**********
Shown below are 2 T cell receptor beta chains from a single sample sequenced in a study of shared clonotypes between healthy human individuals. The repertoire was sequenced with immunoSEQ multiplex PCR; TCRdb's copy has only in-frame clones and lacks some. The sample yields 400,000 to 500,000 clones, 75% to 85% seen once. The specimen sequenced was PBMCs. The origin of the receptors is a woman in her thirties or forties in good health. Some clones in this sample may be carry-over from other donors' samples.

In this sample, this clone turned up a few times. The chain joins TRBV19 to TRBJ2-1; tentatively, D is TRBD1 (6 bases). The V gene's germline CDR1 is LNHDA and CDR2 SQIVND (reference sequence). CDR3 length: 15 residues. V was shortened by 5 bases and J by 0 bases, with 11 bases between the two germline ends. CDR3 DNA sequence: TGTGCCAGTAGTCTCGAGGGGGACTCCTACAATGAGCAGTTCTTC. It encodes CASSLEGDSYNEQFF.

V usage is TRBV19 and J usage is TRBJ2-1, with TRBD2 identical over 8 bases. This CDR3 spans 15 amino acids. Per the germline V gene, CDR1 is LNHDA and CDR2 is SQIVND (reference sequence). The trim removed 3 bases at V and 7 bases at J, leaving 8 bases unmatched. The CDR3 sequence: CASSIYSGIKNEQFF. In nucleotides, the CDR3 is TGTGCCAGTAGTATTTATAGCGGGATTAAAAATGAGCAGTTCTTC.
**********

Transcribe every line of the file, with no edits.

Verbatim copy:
Shown below are 2 T cell receptor beta chains from a single sample sequenced in a study of shared clonotypes between healthy human individuals. The repertoire was sequenced with immunoSEQ multiplex PCR; TCRdb's copy has only in-frame clones and lacks some. The sample yields 400,000 to 500,000 clones, 75% to 85% seen once. The specimen sequenced was PBMCs. The origin of the receptors is a woman in her thirties or forties in good health. Some clones in this sample may be carry-over from other donors' samples.

In this sample, this clone turned up a few times. The chain joins TRBV19 to TRBJ2-1; tentatively, D is TRBD1 (6 bases). The V gene's germline CDR1 is LNHDA and CDR2 SQIVND (reference sequence). CDR3 length: 15 residues. V was shortened by 5 bases and J by 0 bases, with 11 bases between the two germline ends. CDR3 DNA sequence: TGTGCCAGTAGTCTCGAGGGGGACTCCTACAATGAGCAGTTCTTC. It encodes CASSLEGDSYNEQFF.

V usage is TRBV19 and J usage is TRBJ2-1, with TRBD2 identical over 8 bases. This CDR3 spans 15 amino acids. Per the germline V gene, CDR1 is LNHDA and CDR2 is SQIVND (reference sequence). The trim removed 3 bases at V and 7 bases at J, leaving 8 bases unmatched. The CDR3 sequence: CASSIYSGIKNEQFF. In nucleotides, the CDR3 is TGTGCCAGTAGTATTTATAGCGGGATTAAAAATGAGCAGTTCTTC.